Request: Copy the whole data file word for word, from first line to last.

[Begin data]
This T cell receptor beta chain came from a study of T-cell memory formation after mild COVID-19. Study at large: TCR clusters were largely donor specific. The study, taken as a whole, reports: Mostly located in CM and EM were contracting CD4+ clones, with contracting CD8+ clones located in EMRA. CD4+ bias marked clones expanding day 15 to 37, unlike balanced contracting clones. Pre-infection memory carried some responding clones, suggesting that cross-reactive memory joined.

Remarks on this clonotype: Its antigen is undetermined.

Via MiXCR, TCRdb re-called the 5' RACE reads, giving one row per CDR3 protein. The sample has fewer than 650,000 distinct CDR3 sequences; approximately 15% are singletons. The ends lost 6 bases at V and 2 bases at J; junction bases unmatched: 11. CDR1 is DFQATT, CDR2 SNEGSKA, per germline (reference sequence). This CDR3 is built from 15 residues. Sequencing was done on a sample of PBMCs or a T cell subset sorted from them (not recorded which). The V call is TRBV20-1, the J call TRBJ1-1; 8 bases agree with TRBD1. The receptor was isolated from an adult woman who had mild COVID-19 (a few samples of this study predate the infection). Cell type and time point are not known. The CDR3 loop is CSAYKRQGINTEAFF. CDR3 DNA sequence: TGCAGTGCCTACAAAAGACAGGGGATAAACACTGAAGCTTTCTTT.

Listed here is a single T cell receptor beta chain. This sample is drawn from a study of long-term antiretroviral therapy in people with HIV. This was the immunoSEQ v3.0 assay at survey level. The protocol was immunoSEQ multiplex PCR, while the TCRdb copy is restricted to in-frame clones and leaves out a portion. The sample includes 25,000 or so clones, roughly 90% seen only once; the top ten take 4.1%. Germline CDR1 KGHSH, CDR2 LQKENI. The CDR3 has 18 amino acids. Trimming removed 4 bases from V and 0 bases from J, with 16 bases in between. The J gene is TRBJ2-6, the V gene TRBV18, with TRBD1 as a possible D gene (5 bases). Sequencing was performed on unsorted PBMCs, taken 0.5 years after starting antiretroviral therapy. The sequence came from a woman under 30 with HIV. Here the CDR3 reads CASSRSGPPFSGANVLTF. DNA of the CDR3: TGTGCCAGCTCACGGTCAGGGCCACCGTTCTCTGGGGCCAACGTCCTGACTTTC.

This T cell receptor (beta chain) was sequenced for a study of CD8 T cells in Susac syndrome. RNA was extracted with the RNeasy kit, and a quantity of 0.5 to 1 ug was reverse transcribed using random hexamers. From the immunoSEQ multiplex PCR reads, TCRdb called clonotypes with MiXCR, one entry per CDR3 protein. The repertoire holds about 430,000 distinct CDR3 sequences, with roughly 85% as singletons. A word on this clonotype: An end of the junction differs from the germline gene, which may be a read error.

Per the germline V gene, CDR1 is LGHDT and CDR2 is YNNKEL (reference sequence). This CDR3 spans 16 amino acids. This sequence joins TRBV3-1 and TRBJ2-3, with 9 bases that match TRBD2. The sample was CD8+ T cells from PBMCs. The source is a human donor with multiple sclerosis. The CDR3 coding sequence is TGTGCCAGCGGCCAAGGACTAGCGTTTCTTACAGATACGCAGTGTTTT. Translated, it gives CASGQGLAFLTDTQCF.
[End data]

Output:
This T cell receptor beta chain came from a study of T-cell memory formation after mild COVID-19. Study at large: TCR clusters were largely donor specific. The study, taken as a whole, reports: Mostly located in CM and EM were contracting CD4+ clones, with contracting CD8+ clones located in EMRA. CD4+ bias marked clones expanding day 15 to 37, unlike balanced contracting clones. Pre-infection memory carried some responding clones, suggesting that cross-reactive memory joined.

Remarks on this clonotype: Its antigen is undetermined.

Via MiXCR, TCRdb re-called the 5' RACE reads, giving one row per CDR3 protein. The sample has fewer than 650,000 distinct CDR3 sequences; approximately 15% are singletons. The ends lost 6 bases at V and 2 bases at J; junction bases unmatched: 11. CDR1 is DFQATT, CDR2 SNEGSKA, per germline (reference sequence). This CDR3 is built from 15 residues. Sequencing was done on a sample of PBMCs or a T cell subset sorted from them (not recorded which). The V call is TRBV20-1, the J call TRBJ1-1; 8 bases agree with TRBD1. The receptor was isolated from an adult woman who had mild COVID-19 (a few samples of this study predate the infection). Cell type and time point are not known. The CDR3 loop is CSAYKRQGINTEAFF. CDR3 DNA sequence: TGCAGTGCCTACAAAAGACAGGGGATAAACACTGAAGCTTTCTTT.

Listed here is a single T cell receptor beta chain. This sample is drawn from a study of long-term antiretroviral therapy in people with HIV. This was the immunoSEQ v3.0 assay at survey level. The protocol was immunoSEQ multiplex PCR, while the TCRdb copy is restricted to in-frame clones and leaves out a portion. The sample includes 25,000 or so clones, roughly 90% seen only once; the top ten take 4.1%. Germline CDR1 KGHSH, CDR2 LQKENI. The CDR3 has 18 amino acids. Trimming removed 4 bases from V and 0 bases from J, with 16 bases in between. The J gene is TRBJ2-6, the V gene TRBV18, with TRBD1 as a possible D gene (5 bases). Sequencing was performed on unsorted PBMCs, taken 0.5 years after starting antiretroviral therapy. The sequence came from a woman under 30 with HIV. Here the CDR3 reads CASSRSGPPFSGANVLTF. DNA of the CDR3: TGTGCCAGCTCACGGTCAGGGCCACCGTTCTCTGGGGCCAACGTCCTGACTTTC.

This T cell receptor (beta chain) was sequenced for a study of CD8 T cells in Susac syndrome. RNA was extracted with the RNeasy kit, and a quantity of 0.5 to 1 ug was reverse transcribed using random hexamers. From the immunoSEQ multiplex PCR reads, TCRdb called clonotypes with MiXCR, one entry per CDR3 protein. The repertoire holds about 430,000 distinct CDR3 sequences, with roughly 85% as singletons. A word on this clonotype: An end of the junction differs from the germline gene, which may be a read error.

Per the germline V gene, CDR1 is LGHDT and CDR2 is YNNKEL (reference sequence). This CDR3 spans 16 amino acids. This sequence joins TRBV3-1 and TRBJ2-3, with 9 bases that match TRBD2. The sample was CD8+ T cells from PBMCs. The source is a human donor with multiple sclerosis. The CDR3 coding sequence is TGTGCCAGCGGCCAAGGACTAGCGTTTCTTACAGATACGCAGTGTTTT. Translated, it gives CASGQGLAFLTDTQCF.